Our Arabian eating habits might seem normal to us, but when you’re on the outside looking in, our munching lifestyle can seem humorously odd. Here are 6 things every foreigner discovers when they try Arabic food for the first time:
- The main meal of the day is at lunchtime: Breakfast is the most important meal of the day, you say? Nah, Arabs like their big main course smack dab in the middle of their daily routines, usually between 2-5pm. That’s more like early dinner or late lunch for most foreigners, who usually prefer their main meals at dinnertime between 6-9pm.
- We eat a lot of rice and meat… Like, A LOT: Where’s the bread and pasta? How about some fish? When they look at an Arabian dining table, whether it’s Maqluba, Mulukhiya or Waraq Enab, outsiders find a lot of our main meals have two things in common: rice and meat.
- There is a HUGE variety of Arabic meals: Foreigners come to the Middle East expecting to try classical Arabic cuisine, like Falafel, Shawerma and Tabbouleh. What they are surprised to find out is that each country has its own unique dish specific to the region. Example: Jordan has Mansaf, Saudi Arabia has Kabsa and North African countries like Tunis and Morocco have Couscous.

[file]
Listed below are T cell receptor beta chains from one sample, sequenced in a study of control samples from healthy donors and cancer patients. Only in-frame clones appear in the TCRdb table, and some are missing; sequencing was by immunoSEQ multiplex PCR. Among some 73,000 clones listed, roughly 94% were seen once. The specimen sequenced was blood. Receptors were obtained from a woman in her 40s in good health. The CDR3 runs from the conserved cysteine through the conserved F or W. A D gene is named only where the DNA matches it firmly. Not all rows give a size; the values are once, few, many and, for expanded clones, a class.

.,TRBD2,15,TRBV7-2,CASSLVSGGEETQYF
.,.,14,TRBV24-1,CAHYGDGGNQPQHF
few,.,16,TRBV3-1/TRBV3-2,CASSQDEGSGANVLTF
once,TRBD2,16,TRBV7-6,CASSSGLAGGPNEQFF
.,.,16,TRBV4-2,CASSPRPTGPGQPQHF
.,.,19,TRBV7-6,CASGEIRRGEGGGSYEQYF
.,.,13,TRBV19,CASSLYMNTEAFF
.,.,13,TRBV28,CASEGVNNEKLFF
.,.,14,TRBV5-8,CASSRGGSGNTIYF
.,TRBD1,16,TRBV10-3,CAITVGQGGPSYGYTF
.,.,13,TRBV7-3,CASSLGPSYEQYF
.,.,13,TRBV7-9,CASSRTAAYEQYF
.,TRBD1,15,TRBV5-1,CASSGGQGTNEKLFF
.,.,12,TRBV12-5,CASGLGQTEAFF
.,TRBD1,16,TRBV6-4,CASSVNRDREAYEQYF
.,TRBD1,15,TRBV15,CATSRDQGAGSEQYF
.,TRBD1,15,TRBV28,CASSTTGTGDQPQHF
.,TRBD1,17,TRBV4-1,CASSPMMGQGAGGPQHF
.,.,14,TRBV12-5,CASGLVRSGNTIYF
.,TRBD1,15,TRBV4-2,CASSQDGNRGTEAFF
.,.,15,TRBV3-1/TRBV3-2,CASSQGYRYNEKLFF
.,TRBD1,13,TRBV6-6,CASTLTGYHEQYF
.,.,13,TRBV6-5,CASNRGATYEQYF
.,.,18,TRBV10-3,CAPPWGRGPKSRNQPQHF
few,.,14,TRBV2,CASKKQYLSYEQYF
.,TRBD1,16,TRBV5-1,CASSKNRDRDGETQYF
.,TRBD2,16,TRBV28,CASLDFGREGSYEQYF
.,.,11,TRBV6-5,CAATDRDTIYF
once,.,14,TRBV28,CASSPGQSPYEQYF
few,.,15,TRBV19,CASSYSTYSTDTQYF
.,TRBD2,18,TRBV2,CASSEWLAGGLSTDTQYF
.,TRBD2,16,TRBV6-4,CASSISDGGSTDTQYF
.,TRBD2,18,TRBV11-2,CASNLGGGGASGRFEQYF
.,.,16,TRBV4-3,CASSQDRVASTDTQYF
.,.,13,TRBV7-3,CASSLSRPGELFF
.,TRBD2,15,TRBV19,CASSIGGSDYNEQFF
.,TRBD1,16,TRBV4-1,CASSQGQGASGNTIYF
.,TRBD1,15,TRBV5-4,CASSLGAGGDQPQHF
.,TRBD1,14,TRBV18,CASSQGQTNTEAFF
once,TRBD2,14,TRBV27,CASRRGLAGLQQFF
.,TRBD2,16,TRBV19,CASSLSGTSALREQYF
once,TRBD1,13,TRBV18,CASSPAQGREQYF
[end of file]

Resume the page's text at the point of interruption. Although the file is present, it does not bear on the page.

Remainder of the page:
- Hummus is NOT a dip, we have it for BREAKFAST: Hummus and Falafel might seem like a classic morning meal, but most foreigners actually put out a plate of hummus as a dip or snack.
- We put too much sugar in our tea: One small cup of tea can have three teaspoons of sugar, and that’s too sweet for most expats taste buds. Same goes for Arabic coffee, it’s too sweet. In fact, they even think our sweets are too sweet!
- We tend to use spoons instead of forks: Spoons are not just for soup. Foreigners are used to forks as the go-to cutlery for eating, but Arabs like to scoop up their food with nice round spoons.
Did you experience any of these when you tried Arabic cuisine for the first time? What other Arabian food etiquette did we miss? Let us know in the comments below!